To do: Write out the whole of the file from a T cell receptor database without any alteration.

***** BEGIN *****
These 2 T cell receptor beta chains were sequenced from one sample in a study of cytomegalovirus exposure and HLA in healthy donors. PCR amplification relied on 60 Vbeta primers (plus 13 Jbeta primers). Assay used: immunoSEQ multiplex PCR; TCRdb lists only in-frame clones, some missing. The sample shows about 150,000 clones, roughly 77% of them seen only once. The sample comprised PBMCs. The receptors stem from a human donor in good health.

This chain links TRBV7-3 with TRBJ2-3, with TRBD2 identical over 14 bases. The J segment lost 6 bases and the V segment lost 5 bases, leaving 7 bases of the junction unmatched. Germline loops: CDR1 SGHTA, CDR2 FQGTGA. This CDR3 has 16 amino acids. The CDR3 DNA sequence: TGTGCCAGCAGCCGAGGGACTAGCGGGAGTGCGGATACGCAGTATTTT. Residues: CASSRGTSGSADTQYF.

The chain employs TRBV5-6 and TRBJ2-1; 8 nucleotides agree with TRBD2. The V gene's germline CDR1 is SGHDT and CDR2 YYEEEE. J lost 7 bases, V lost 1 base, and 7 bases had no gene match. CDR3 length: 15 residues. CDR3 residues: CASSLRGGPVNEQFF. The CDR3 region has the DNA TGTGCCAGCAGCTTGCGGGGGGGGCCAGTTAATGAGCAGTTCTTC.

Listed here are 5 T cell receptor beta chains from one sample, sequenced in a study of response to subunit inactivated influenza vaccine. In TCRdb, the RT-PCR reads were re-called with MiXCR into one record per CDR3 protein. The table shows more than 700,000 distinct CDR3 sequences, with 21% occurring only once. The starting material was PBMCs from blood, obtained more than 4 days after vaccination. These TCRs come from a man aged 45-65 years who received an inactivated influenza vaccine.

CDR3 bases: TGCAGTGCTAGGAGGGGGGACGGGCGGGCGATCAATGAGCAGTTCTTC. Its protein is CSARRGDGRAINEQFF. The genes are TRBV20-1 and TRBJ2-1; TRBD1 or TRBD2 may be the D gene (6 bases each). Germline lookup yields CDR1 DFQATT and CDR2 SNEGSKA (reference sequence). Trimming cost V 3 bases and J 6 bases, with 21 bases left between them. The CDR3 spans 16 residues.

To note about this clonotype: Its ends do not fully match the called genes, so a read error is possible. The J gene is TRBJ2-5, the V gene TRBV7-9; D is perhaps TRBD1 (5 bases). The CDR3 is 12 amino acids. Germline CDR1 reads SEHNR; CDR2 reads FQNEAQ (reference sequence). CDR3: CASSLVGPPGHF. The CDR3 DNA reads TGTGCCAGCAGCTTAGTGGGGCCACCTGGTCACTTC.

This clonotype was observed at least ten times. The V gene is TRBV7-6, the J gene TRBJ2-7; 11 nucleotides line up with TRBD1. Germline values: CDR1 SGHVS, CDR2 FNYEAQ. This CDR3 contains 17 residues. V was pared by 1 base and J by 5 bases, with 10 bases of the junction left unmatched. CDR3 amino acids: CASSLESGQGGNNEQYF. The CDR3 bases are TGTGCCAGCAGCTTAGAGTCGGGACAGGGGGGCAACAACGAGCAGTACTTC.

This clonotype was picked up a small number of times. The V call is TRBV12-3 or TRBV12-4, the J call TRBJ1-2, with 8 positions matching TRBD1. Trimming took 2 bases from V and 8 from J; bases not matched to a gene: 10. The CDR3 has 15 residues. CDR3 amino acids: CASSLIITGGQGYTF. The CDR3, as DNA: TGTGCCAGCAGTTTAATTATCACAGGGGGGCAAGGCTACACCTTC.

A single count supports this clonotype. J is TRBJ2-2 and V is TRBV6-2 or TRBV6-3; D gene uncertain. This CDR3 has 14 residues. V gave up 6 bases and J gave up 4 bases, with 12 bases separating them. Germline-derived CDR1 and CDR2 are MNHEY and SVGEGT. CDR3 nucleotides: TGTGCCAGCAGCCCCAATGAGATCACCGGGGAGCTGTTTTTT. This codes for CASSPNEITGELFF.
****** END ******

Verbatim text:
These 2 T cell receptor beta chains were sequenced from one sample in a study of cytomegalovirus exposure and HLA in healthy donors. PCR amplification relied on 60 Vbeta primers (plus 13 Jbeta primers). Assay used: immunoSEQ multiplex PCR; TCRdb lists only in-frame clones, some missing. The sample shows about 150,000 clones, roughly 77% of them seen only once. The sample comprised PBMCs. The receptors stem from a human donor in good health.

This chain links TRBV7-3 with TRBJ2-3, with TRBD2 identical over 14 bases. The J segment lost 6 bases and the V segment lost 5 bases, leaving 7 bases of the junction unmatched. Germline loops: CDR1 SGHTA, CDR2 FQGTGA. This CDR3 has 16 amino acids. The CDR3 DNA sequence: TGTGCCAGCAGCCGAGGGACTAGCGGGAGTGCGGATACGCAGTATTTT. Residues: CASSRGTSGSADTQYF.

The chain employs TRBV5-6 and TRBJ2-1; 8 nucleotides agree with TRBD2. The V gene's germline CDR1 is SGHDT and CDR2 YYEEEE. J lost 7 bases, V lost 1 base, and 7 bases had no gene match. CDR3 length: 15 residues. CDR3 residues: CASSLRGGPVNEQFF. The CDR3 region has the DNA TGTGCCAGCAGCTTGCGGGGGGGGCCAGTTAATGAGCAGTTCTTC.

Listed here are 5 T cell receptor beta chains from one sample, sequenced in a study of response to subunit inactivated influenza vaccine. In TCRdb, the RT-PCR reads were re-called with MiXCR into one record per CDR3 protein. The table shows more than 700,000 distinct CDR3 sequences, with 21% occurring only once. The starting material was PBMCs from blood, obtained more than 4 days after vaccination. These TCRs come from a man aged 45-65 years who received an inactivated influenza vaccine.

CDR3 bases: TGCAGTGCTAGGAGGGGGGACGGGCGGGCGATCAATGAGCAGTTCTTC. Its protein is CSARRGDGRAINEQFF. The genes are TRBV20-1 and TRBJ2-1; TRBD1 or TRBD2 may be the D gene (6 bases each). Germline lookup yields CDR1 DFQATT and CDR2 SNEGSKA (reference sequence). Trimming cost V 3 bases and J 6 bases, with 21 bases left between them. The CDR3 spans 16 residues.

To note about this clonotype: Its ends do not fully match the called genes, so a read error is possible. The J gene is TRBJ2-5, the V gene TRBV7-9; D is perhaps TRBD1 (5 bases). The CDR3 is 12 amino acids. Germline CDR1 reads SEHNR; CDR2 reads FQNEAQ (reference sequence). CDR3: CASSLVGPPGHF. The CDR3 DNA reads TGTGCCAGCAGCTTAGTGGGGCCACCTGGTCACTTC.

This clonotype was observed at least ten times. The V gene is TRBV7-6, the J gene TRBJ2-7; 11 nucleotides line up with TRBD1. Germline values: CDR1 SGHVS, CDR2 FNYEAQ. This CDR3 contains 17 residues. V was pared by 1 base and J by 5 bases, with 10 bases of the junction left unmatched. CDR3 amino acids: CASSLESGQGGNNEQYF. The CDR3 bases are TGTGCCAGCAGCTTAGAGTCGGGACAGGGGGGCAACAACGAGCAGTACTTC.

This clonotype was picked up a small number of times. The V call is TRBV12-3 or TRBV12-4, the J call TRBJ1-2, with 8 positions matching TRBD1. Trimming took 2 bases from V and 8 from J; bases not matched to a gene: 10. The CDR3 has 15 residues. CDR3 amino acids: CASSLIITGGQGYTF. The CDR3, as DNA: TGTGCCAGCAGTTTAATTATCACAGGGGGGCAAGGCTACACCTTC.

A single count supports this clonotype. J is TRBJ2-2 and V is TRBV6-2 or TRBV6-3; D gene uncertain. This CDR3 has 14 residues. V gave up 6 bases and J gave up 4 bases, with 12 bases separating them. Germline-derived CDR1 and CDR2 are MNHEY and SVGEGT. CDR3 nucleotides: TGTGCCAGCAGCCCCAATGAGATCACCGGGGAGCTGTTTTTT. This codes for CASSPNEITGELFF.